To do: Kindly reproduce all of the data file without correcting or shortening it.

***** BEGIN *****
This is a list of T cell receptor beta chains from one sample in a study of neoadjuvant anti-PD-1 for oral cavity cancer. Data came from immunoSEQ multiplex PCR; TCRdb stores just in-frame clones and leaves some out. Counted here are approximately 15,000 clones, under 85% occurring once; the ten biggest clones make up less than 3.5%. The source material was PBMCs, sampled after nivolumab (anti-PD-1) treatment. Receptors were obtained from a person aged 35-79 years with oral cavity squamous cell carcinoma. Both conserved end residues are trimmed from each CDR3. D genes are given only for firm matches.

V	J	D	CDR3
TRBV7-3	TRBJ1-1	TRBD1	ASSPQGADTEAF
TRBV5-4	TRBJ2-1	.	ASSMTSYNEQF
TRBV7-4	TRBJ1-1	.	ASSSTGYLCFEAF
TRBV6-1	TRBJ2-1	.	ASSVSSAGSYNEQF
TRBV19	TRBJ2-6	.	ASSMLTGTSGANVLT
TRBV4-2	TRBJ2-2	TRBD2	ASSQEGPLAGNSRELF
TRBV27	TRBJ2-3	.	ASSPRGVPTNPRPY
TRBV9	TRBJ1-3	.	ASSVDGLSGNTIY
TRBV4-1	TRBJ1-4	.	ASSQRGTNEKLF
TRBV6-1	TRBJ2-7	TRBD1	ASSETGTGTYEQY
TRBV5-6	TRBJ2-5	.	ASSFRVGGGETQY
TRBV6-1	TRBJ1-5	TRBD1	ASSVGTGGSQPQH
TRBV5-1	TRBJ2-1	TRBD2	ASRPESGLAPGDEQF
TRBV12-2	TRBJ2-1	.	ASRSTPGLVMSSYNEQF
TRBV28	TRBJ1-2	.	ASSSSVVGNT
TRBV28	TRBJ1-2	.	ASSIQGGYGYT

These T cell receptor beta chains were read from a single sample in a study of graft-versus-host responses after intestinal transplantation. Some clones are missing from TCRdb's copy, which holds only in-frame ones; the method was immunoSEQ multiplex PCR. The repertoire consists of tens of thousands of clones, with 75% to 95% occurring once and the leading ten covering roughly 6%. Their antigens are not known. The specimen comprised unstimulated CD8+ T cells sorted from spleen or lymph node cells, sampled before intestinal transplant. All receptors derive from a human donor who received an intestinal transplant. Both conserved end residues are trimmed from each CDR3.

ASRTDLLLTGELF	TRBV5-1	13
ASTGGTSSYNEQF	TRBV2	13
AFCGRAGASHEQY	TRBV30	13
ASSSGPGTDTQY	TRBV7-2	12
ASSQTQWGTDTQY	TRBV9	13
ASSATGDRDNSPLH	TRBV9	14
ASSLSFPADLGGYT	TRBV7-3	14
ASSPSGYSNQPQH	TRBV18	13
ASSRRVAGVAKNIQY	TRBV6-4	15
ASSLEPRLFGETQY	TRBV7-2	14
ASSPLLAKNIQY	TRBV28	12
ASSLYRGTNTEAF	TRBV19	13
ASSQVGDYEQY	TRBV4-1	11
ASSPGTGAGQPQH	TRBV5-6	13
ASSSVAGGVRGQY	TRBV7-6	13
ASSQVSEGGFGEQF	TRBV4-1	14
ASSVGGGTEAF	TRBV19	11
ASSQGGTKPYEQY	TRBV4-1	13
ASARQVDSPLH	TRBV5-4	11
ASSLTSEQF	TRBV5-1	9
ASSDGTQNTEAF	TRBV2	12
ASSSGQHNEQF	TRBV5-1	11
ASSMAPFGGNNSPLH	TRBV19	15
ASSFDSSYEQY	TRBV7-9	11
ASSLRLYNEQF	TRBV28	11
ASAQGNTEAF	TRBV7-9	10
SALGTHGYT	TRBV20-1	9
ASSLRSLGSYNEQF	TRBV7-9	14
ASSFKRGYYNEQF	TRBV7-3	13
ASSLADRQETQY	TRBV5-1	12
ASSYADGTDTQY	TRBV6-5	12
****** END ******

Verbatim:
This is a list of T cell receptor beta chains from one sample in a study of neoadjuvant anti-PD-1 for oral cavity cancer. Data came from immunoSEQ multiplex PCR; TCRdb stores just in-frame clones and leaves some out. Counted here are approximately 15,000 clones, under 85% occurring once; the ten biggest clones make up less than 3.5%. The source material was PBMCs, sampled after nivolumab (anti-PD-1) treatment. Receptors were obtained from a person aged 35-79 years with oral cavity squamous cell carcinoma. Both conserved end residues are trimmed from each CDR3. D genes are given only for firm matches.

V	J	D	CDR3
TRBV7-3	TRBJ1-1	TRBD1	ASSPQGADTEAF
TRBV5-4	TRBJ2-1	.	ASSMTSYNEQF
TRBV7-4	TRBJ1-1	.	ASSSTGYLCFEAF
TRBV6-1	TRBJ2-1	.	ASSVSSAGSYNEQF
TRBV19	TRBJ2-6	.	ASSMLTGTSGANVLT
TRBV4-2	TRBJ2-2	TRBD2	ASSQEGPLAGNSRELF
TRBV27	TRBJ2-3	.	ASSPRGVPTNPRPY
TRBV9	TRBJ1-3	.	ASSVDGLSGNTIY
TRBV4-1	TRBJ1-4	.	ASSQRGTNEKLF
TRBV6-1	TRBJ2-7	TRBD1	ASSETGTGTYEQY
TRBV5-6	TRBJ2-5	.	ASSFRVGGGETQY
TRBV6-1	TRBJ1-5	TRBD1	ASSVGTGGSQPQH
TRBV5-1	TRBJ2-1	TRBD2	ASRPESGLAPGDEQF
TRBV12-2	TRBJ2-1	.	ASRSTPGLVMSSYNEQF
TRBV28	TRBJ1-2	.	ASSSSVVGNT
TRBV28	TRBJ1-2	.	ASSIQGGYGYT

These T cell receptor beta chains were read from a single sample in a study of graft-versus-host responses after intestinal transplantation. Some clones are missing from TCRdb's copy, which holds only in-frame ones; the method was immunoSEQ multiplex PCR. The repertoire consists of tens of thousands of clones, with 75% to 95% occurring once and the leading ten covering roughly 6%. Their antigens are not known. The specimen comprised unstimulated CD8+ T cells sorted from spleen or lymph node cells, sampled before intestinal transplant. All receptors derive from a human donor who received an intestinal transplant. Both conserved end residues are trimmed from each CDR3.

ASRTDLLLTGELF	TRBV5-1	13
ASTGGTSSYNEQF	TRBV2	13
AFCGRAGASHEQY	TRBV30	13
ASSSGPGTDTQY	TRBV7-2	12
ASSQTQWGTDTQY	TRBV9	13
ASSATGDRDNSPLH	TRBV9	14
ASSLSFPADLGGYT	TRBV7-3	14
ASSPSGYSNQPQH	TRBV18	13
ASSRRVAGVAKNIQY	TRBV6-4	15
ASSLEPRLFGETQY	TRBV7-2	14
ASSPLLAKNIQY	TRBV28	12
ASSLYRGTNTEAF	TRBV19	13
ASSQVGDYEQY	TRBV4-1	11
ASSPGTGAGQPQH	TRBV5-6	13
ASSSVAGGVRGQY	TRBV7-6	13
ASSQVSEGGFGEQF	TRBV4-1	14
ASSVGGGTEAF	TRBV19	11
ASSQGGTKPYEQY	TRBV4-1	13
ASARQVDSPLH	TRBV5-4	11
ASSLTSEQF	TRBV5-1	9
ASSDGTQNTEAF	TRBV2	12
ASSSGQHNEQF	TRBV5-1	11
ASSMAPFGGNNSPLH	TRBV19	15
ASSFDSSYEQY	TRBV7-9	11
ASSLRLYNEQF	TRBV28	11
ASAQGNTEAF	TRBV7-9	10
SALGTHGYT	TRBV20-1	9
ASSLRSLGSYNEQF	TRBV7-9	14
ASSFKRGYYNEQF	TRBV7-3	13
ASSLADRQETQY	TRBV5-1	12
ASSYADGTDTQY	TRBV6-5	12